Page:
Henry Paker

Henry Paker

Henry Paker started stand-up January 2006, and in 2008, he won the Leicester Mercury Comedian of the Year title and came second in the Laughing Horse new act competition.

He is also a cartoonist, and his book, Don’t Arm Wrestle A Pirate, which he created with comedian Dave Skinner, was featured on the Richard and Judy Book Club for Christmas 2007.

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© Idil Sukan

Henry Paker: Man Alive at Soho Theatre

Gig review by Steve Bennett

They don’t write love songs for married people, Henry Paker notes, setting up a routine about how the best part about being in a relationship is when you’re alone. 

It’s a typically jaundiced view of his life as a settled, middle-class person. For across the hour he perfectly skewers the smug pretensions of his social group who feign an interest in bitter dark chocolate, running marathons and visiting the theatre, when scoffing Dairy Milk while watching telly on the sofa is clearly preferable.

It’s an elegant and well-engineered observational set, querulously ploughing the endlessly fertile ground of class expectations to reveal some Home Truths that resonate strongly with this bunch of theatre-goers. 

Paker also has an additional string to his bow as he’s not just a comedian but an illustrator, too. He introduces us to his craft, firstly with some live doodling to The Beatle’s Nowhere Man as we settle in, and then by showing us some logos he claims to have designed. However the corporations involved only plumped for a tiny segment of the bigger picture, he reveals in a pleasingly playful manner.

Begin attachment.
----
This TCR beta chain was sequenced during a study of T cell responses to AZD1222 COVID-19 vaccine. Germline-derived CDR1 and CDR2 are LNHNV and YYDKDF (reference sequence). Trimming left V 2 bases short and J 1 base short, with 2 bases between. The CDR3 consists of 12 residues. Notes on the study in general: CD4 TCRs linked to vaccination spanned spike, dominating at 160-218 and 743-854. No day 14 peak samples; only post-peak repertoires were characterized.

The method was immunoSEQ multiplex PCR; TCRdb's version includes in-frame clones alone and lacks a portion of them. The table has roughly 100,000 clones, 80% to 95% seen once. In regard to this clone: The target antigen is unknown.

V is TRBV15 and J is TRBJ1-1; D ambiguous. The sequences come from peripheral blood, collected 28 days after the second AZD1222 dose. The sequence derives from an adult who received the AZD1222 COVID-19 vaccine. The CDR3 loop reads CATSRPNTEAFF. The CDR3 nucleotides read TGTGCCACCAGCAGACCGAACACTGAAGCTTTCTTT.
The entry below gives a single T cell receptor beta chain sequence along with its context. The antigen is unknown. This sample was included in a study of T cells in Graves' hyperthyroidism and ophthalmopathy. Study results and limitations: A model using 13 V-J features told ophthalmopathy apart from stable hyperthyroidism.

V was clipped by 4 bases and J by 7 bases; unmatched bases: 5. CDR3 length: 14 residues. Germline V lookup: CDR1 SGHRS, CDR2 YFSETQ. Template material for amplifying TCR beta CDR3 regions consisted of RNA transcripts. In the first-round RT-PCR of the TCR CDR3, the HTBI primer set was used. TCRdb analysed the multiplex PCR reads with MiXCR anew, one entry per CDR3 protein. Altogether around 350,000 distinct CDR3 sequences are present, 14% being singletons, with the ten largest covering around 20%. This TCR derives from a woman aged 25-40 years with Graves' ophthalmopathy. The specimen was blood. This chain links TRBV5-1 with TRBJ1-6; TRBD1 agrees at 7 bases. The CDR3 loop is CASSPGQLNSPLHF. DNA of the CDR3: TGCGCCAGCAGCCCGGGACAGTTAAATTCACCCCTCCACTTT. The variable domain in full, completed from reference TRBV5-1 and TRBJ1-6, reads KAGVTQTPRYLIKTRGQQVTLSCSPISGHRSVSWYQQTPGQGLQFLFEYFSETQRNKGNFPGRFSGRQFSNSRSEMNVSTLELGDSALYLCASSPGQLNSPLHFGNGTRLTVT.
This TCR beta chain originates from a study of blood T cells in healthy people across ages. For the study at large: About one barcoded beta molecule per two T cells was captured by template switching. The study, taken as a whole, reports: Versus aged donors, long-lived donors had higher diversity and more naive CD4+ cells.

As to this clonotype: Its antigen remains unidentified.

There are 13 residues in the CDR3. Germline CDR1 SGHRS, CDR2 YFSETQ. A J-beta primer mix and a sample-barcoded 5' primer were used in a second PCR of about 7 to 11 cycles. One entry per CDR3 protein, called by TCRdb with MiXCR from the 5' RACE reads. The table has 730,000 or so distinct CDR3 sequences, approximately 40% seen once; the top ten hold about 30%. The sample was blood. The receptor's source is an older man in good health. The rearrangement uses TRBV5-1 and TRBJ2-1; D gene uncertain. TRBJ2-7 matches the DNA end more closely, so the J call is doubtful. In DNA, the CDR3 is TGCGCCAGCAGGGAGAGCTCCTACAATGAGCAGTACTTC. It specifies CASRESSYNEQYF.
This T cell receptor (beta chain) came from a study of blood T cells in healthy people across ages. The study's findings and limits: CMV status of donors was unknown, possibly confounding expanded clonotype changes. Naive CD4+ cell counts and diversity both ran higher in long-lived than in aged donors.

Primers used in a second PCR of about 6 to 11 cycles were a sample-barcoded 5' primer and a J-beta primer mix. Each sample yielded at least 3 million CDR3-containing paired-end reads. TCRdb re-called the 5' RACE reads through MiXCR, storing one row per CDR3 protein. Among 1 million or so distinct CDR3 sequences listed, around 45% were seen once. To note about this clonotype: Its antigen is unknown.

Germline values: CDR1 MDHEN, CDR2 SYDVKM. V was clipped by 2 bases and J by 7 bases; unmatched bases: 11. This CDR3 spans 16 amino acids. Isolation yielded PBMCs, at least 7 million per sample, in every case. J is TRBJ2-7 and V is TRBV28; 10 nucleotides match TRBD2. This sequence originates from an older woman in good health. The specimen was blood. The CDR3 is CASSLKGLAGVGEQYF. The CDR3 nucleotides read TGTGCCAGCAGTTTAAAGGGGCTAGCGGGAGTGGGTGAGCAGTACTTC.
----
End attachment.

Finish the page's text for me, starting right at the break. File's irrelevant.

His artistic skills are used to illustrate a delightful story about a lone horologist finding love, which is interspersed with his stand-up and sometimes neatly calls back to it to make the two strands subtly cohere. 

Flecked with melancholy, the tale combines Daniel Kitson’s romanticised notion of introversion with Gary Larson’s comic-strip absurdity, and is packed full of charm and wit – before coming crashing down to earth.

As a comic, Paker is required to be a professional cynic – but his heart’s not in it. As his logos routine foreshadows, there’s a bigger picture to be revealed once he gives the audience a wider view of both his animated fable and his personal stand-up. And they both prove a lot more satisfying than mere sniping. 

They might not write love songs for people in long-term relationships, but it turns out Paker’s written a delightful, enterprising and classy comedy show for them – as well as those still in, or still seeking, the first flush of romance, too.

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Published: 22 Mar 2019

The Golden Lizard

Individually, Henry Paker and 2008 newcomer nominee…
11/08/2010

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